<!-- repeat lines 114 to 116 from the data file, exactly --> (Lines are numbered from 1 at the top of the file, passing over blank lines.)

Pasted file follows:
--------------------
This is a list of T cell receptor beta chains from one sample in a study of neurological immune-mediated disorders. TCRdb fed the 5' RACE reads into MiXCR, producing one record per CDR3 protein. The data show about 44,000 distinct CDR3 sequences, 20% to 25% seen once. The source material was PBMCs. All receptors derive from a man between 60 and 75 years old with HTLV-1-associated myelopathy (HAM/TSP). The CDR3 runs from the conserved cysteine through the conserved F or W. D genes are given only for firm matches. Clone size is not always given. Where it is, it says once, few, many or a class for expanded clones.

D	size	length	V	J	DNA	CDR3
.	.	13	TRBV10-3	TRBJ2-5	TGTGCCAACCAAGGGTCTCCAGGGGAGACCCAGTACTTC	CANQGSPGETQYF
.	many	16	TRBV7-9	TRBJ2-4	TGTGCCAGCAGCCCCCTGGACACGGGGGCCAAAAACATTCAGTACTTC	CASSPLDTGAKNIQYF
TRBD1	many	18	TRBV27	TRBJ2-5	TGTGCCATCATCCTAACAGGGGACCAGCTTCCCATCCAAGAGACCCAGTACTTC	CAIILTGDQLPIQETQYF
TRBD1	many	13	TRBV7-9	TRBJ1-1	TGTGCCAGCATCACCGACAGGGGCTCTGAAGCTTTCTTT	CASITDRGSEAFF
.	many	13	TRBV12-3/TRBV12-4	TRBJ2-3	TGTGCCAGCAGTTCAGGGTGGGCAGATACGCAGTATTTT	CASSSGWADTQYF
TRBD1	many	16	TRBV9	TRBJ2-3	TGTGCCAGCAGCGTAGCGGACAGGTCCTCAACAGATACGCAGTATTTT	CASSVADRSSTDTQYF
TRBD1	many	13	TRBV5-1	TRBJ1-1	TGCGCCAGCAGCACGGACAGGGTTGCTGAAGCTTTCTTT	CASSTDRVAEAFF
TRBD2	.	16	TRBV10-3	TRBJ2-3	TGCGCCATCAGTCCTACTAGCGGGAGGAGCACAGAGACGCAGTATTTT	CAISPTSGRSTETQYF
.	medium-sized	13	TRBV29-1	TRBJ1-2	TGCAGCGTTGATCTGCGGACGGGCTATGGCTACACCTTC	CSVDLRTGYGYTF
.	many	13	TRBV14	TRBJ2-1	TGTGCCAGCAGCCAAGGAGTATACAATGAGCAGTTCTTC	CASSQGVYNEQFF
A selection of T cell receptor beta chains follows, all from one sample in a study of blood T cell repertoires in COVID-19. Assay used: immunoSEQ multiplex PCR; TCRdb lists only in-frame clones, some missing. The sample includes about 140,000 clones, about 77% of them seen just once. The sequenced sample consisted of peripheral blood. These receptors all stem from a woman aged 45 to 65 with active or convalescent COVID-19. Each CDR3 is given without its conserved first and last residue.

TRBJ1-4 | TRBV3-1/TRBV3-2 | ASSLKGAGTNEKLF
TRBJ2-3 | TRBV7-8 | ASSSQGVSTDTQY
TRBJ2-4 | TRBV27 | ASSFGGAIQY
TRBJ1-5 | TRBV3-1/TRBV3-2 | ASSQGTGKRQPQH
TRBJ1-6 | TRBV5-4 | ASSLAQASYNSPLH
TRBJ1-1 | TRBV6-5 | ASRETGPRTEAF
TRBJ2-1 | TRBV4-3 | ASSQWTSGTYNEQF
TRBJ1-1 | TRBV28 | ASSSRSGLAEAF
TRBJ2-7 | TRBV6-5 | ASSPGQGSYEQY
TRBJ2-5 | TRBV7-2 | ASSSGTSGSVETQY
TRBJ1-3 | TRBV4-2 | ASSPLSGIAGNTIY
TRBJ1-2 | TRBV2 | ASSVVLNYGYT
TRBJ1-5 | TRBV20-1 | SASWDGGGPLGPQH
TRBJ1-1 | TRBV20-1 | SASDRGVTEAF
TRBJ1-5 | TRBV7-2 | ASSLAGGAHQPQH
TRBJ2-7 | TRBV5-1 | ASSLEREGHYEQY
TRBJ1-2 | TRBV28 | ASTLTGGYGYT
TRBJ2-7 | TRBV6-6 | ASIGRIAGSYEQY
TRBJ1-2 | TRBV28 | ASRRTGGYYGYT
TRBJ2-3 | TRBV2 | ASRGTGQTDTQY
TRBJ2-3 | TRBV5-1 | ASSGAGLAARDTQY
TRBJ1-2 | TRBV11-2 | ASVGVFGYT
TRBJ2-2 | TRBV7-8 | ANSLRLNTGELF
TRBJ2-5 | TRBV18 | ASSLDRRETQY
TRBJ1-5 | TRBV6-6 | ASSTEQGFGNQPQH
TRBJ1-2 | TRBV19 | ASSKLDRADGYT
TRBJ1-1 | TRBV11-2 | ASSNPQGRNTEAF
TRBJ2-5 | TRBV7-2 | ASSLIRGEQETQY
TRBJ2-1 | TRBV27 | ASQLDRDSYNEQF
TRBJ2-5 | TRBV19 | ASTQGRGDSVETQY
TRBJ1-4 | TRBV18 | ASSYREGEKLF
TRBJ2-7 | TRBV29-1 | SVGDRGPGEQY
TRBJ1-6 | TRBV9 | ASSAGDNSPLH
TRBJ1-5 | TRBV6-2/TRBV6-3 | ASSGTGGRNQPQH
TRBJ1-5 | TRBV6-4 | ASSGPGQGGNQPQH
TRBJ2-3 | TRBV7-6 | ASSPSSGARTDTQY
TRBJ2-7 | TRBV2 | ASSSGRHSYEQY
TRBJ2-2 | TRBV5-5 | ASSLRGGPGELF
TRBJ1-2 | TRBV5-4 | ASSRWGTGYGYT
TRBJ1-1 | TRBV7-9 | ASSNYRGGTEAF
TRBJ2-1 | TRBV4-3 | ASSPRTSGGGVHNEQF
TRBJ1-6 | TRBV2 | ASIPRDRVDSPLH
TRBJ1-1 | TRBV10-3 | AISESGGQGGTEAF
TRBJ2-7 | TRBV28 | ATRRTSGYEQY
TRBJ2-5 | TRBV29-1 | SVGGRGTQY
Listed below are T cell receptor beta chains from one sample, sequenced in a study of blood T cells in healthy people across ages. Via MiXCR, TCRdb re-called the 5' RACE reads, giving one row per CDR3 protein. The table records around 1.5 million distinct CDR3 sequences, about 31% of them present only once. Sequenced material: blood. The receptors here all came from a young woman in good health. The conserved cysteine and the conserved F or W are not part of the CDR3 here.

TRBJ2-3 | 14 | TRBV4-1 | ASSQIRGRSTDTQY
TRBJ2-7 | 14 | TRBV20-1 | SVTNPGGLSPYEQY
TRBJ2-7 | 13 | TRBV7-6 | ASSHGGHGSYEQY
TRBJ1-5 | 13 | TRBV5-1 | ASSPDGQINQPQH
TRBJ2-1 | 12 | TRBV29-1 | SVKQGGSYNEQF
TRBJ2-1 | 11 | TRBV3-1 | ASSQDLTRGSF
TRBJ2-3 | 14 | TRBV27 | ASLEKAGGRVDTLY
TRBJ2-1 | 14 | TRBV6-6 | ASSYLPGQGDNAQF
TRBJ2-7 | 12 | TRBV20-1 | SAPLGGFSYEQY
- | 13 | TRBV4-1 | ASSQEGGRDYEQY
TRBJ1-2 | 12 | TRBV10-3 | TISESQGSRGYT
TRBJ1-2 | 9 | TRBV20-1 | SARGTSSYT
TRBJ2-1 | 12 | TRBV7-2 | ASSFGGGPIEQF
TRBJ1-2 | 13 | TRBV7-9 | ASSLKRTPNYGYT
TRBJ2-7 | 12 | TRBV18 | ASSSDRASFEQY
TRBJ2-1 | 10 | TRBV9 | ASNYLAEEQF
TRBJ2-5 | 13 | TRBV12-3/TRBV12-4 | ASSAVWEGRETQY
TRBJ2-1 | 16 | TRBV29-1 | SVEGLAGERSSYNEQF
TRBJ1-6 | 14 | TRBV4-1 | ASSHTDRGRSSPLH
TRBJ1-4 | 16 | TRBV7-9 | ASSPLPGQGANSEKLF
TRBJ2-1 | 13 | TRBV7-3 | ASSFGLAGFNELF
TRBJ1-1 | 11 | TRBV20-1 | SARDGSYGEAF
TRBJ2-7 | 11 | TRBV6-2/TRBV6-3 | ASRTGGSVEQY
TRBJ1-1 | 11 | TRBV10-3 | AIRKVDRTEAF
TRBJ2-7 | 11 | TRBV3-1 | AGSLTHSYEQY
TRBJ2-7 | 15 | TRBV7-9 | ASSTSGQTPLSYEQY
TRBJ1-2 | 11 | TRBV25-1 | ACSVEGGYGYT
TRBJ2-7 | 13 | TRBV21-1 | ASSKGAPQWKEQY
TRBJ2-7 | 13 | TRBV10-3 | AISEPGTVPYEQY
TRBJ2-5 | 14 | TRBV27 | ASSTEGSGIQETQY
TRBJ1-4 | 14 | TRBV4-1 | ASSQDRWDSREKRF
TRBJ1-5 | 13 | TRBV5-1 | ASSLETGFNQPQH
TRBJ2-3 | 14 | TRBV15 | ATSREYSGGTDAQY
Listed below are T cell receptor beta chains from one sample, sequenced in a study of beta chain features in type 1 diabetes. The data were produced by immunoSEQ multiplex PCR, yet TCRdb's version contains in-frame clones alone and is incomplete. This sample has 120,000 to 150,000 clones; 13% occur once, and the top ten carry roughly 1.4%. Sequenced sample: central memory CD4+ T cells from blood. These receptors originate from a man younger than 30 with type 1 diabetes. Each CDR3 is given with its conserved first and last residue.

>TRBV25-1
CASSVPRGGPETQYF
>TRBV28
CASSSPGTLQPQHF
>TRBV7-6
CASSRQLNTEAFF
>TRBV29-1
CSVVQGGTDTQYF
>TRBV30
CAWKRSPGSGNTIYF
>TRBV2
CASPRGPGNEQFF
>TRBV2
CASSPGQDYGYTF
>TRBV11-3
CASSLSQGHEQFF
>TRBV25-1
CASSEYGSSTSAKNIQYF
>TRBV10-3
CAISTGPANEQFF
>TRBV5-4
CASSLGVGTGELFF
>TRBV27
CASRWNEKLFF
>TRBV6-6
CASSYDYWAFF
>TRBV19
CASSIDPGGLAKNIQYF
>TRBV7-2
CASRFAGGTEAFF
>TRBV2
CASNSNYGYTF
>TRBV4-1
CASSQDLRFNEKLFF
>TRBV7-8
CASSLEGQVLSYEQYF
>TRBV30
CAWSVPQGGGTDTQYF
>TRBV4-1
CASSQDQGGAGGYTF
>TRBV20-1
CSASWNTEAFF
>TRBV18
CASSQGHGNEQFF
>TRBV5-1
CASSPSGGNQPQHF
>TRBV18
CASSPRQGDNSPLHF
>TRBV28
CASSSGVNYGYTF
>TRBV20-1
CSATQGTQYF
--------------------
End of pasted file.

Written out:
>TRBV5-4
CASSLGVGTGELFF
>TRBV27